Gambia’s former authoritarian ruler Yahya Jammeh’s plane landed in Malabo, the capital of Equatorial Guinea where he will be in exile with his family.
Mr. Jammeh was bent to leave power after ECOWAS sent 7,000 troops into Gambia on Thursday to obliterate the longtime ruler. Jammeh departure has brought the campaign to a stop but some troops will remain in the country to ensure security.
Regional leaders who have vowed to uphold the results of the election in which Jammeh was defeated by all means necessary. Mediators led by Nigeria’s President Muhammadu Buhari were sent twice with no success.
The recent deal was brokered by Mauritania’s President Mohamed Ould Abdul Aziz and Guinea’s Alpha Conde in a last-ditch diplomatic effort that put the military mission on pause.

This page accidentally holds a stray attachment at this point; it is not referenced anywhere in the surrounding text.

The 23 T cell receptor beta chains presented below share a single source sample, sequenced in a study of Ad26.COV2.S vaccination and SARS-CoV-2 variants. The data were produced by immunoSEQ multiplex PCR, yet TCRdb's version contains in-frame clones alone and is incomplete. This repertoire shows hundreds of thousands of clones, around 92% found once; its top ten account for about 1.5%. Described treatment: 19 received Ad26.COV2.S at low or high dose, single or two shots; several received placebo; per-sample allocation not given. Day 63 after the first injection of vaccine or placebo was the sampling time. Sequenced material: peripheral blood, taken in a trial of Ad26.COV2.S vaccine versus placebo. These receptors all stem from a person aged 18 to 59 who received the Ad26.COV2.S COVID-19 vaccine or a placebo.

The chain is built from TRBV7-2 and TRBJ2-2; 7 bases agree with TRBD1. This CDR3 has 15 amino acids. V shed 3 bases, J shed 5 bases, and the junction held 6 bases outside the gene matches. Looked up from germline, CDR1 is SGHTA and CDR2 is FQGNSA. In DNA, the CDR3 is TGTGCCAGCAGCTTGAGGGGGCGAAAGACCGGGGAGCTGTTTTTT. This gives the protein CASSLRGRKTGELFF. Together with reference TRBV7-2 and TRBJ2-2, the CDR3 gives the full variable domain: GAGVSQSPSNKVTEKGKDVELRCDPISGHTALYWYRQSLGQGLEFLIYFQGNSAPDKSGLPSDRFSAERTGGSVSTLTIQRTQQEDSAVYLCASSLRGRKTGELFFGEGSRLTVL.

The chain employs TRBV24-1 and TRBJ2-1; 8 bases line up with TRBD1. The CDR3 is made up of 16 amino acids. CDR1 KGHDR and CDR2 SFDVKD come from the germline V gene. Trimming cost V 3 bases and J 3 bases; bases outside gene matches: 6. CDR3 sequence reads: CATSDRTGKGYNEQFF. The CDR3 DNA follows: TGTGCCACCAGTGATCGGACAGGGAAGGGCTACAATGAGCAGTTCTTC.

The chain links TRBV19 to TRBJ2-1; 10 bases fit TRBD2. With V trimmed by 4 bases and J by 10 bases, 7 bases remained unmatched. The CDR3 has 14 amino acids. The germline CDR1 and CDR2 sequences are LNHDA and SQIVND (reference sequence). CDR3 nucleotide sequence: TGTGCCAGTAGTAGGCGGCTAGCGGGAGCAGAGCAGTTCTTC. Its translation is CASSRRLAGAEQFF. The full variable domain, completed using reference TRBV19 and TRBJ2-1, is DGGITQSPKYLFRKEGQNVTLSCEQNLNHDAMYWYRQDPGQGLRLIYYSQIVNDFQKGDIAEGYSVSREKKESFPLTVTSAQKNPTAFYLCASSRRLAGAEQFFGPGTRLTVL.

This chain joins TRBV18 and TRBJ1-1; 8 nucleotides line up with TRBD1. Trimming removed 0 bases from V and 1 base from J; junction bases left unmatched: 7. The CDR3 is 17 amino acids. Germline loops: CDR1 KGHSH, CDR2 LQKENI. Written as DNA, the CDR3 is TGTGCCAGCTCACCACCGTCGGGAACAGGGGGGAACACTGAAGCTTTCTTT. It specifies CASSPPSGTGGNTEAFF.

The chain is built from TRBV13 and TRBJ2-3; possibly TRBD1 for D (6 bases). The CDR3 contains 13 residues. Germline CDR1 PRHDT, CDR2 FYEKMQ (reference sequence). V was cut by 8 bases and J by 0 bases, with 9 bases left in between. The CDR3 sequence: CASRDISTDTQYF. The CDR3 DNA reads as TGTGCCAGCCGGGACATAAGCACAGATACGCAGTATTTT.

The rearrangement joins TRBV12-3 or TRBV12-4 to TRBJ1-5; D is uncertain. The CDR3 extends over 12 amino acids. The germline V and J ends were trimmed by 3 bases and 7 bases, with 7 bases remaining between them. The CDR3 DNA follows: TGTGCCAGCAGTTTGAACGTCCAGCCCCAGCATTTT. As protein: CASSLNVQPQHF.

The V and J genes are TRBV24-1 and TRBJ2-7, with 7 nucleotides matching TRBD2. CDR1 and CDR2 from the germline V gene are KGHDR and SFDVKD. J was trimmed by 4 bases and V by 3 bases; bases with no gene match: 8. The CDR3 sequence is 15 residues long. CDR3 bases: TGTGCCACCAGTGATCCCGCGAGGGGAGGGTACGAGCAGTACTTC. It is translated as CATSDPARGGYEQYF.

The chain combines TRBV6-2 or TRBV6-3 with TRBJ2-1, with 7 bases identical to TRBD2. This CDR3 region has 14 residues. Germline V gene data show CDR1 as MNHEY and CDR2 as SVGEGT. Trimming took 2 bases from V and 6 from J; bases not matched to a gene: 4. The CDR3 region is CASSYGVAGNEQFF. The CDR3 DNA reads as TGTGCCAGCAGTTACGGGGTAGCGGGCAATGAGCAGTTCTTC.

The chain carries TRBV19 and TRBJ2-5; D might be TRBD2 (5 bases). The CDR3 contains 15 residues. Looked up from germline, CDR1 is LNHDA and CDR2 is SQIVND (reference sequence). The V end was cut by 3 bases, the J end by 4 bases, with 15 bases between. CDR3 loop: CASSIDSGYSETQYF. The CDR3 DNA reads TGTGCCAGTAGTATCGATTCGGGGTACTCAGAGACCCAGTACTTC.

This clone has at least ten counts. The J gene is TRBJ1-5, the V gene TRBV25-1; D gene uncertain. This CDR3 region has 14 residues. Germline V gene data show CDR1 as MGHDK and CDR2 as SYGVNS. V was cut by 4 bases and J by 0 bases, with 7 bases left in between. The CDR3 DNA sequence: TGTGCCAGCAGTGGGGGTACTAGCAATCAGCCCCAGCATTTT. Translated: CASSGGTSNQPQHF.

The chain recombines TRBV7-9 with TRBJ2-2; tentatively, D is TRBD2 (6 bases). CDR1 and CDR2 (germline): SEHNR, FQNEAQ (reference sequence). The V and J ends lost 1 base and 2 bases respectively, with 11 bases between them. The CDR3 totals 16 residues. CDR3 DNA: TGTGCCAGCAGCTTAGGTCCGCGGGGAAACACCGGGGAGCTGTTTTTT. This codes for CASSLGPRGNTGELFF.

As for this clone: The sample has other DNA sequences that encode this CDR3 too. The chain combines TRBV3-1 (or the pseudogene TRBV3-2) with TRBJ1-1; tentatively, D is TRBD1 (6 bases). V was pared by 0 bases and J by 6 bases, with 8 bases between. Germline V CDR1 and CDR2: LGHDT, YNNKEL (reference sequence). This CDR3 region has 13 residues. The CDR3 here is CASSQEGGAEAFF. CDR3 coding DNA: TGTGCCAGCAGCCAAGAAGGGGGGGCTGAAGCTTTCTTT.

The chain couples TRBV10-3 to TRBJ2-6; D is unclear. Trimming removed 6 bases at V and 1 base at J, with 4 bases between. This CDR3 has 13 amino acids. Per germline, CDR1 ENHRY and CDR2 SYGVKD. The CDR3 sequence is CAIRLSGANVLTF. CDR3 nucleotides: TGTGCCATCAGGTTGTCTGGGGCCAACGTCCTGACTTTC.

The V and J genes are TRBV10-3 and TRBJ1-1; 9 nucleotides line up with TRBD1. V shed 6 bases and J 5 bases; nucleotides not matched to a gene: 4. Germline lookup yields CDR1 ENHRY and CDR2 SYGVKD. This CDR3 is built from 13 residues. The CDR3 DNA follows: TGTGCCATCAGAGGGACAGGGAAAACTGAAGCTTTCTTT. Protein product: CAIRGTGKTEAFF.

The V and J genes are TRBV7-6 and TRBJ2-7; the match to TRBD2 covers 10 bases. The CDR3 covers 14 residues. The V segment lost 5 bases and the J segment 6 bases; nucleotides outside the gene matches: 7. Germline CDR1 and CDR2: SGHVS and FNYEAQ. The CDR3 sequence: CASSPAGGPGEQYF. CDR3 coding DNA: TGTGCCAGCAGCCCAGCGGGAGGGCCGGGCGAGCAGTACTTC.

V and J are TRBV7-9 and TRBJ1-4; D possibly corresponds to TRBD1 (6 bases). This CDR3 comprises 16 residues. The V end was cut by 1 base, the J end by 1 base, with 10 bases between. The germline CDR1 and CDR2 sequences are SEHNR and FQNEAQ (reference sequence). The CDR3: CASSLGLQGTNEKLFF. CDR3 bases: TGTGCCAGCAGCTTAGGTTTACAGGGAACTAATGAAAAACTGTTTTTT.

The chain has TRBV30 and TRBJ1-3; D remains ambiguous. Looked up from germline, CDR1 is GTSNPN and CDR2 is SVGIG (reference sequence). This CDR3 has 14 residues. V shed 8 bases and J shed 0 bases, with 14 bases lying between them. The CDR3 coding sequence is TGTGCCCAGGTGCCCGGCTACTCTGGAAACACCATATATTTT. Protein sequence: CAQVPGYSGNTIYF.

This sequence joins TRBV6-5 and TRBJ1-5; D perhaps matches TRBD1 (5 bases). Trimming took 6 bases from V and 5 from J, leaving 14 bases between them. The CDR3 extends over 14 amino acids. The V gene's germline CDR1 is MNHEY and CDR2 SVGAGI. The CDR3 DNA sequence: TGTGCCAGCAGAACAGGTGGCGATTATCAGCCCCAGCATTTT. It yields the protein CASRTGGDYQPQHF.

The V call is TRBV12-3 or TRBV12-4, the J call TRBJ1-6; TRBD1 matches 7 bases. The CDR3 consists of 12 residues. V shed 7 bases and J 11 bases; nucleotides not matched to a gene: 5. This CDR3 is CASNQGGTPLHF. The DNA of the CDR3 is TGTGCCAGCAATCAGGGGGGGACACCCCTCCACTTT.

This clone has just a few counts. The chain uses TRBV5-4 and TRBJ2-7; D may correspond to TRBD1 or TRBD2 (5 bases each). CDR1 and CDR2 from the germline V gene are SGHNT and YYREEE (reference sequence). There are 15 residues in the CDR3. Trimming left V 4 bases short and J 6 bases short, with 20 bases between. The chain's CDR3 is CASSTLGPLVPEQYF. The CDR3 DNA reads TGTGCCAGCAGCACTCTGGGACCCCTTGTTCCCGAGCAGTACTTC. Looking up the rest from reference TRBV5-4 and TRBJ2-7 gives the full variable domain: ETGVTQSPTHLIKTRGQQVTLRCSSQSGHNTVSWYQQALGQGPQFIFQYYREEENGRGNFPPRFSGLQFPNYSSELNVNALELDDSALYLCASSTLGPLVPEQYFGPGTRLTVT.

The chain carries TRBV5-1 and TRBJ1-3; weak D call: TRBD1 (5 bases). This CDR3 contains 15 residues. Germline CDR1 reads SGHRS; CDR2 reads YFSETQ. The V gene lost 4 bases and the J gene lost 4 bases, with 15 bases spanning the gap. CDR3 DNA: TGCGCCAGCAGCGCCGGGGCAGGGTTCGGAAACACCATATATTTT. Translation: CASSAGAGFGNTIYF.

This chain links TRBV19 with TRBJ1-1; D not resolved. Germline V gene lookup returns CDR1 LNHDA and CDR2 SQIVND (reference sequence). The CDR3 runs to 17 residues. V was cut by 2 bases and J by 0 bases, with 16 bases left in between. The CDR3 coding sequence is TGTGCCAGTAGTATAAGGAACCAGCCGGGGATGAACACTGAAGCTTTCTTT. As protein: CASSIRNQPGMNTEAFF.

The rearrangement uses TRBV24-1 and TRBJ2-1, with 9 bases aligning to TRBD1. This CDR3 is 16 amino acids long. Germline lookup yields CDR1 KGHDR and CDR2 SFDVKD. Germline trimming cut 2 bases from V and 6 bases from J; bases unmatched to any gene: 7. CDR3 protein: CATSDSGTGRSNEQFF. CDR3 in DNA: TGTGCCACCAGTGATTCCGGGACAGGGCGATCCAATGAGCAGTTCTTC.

As Jammeh went into exile with an extraordinary set of assurances from the international community, Gambia’s capital is awaiting the arrival of the country’s new leader and an era of democracy.
President Adama Barrow, the Gambia’s new leader has rejected an agreement from Conde and Abdel Aziz that gave Jammeh does guarantees, which included the right to come home and participate in the next polls.
Jammeh, who first seized power in a 1994 coup, had been holed up in recent days in his official residence in Banjul, increasingly isolated as he was abandoned by his security forces and several Cabinet members.
For weeks, Mr. Jammeh, who has a long record of human rights abuses, has insisted that results of the election that ousted him were flawed. He had called for a new vote, even after initially conceding the election to Mr. Barrow.
(Reporting and Writing by Sam Phatey; Additional Writing by Mustapha Darboe; Additional Reporting from NY Times, USA Today, WRAL)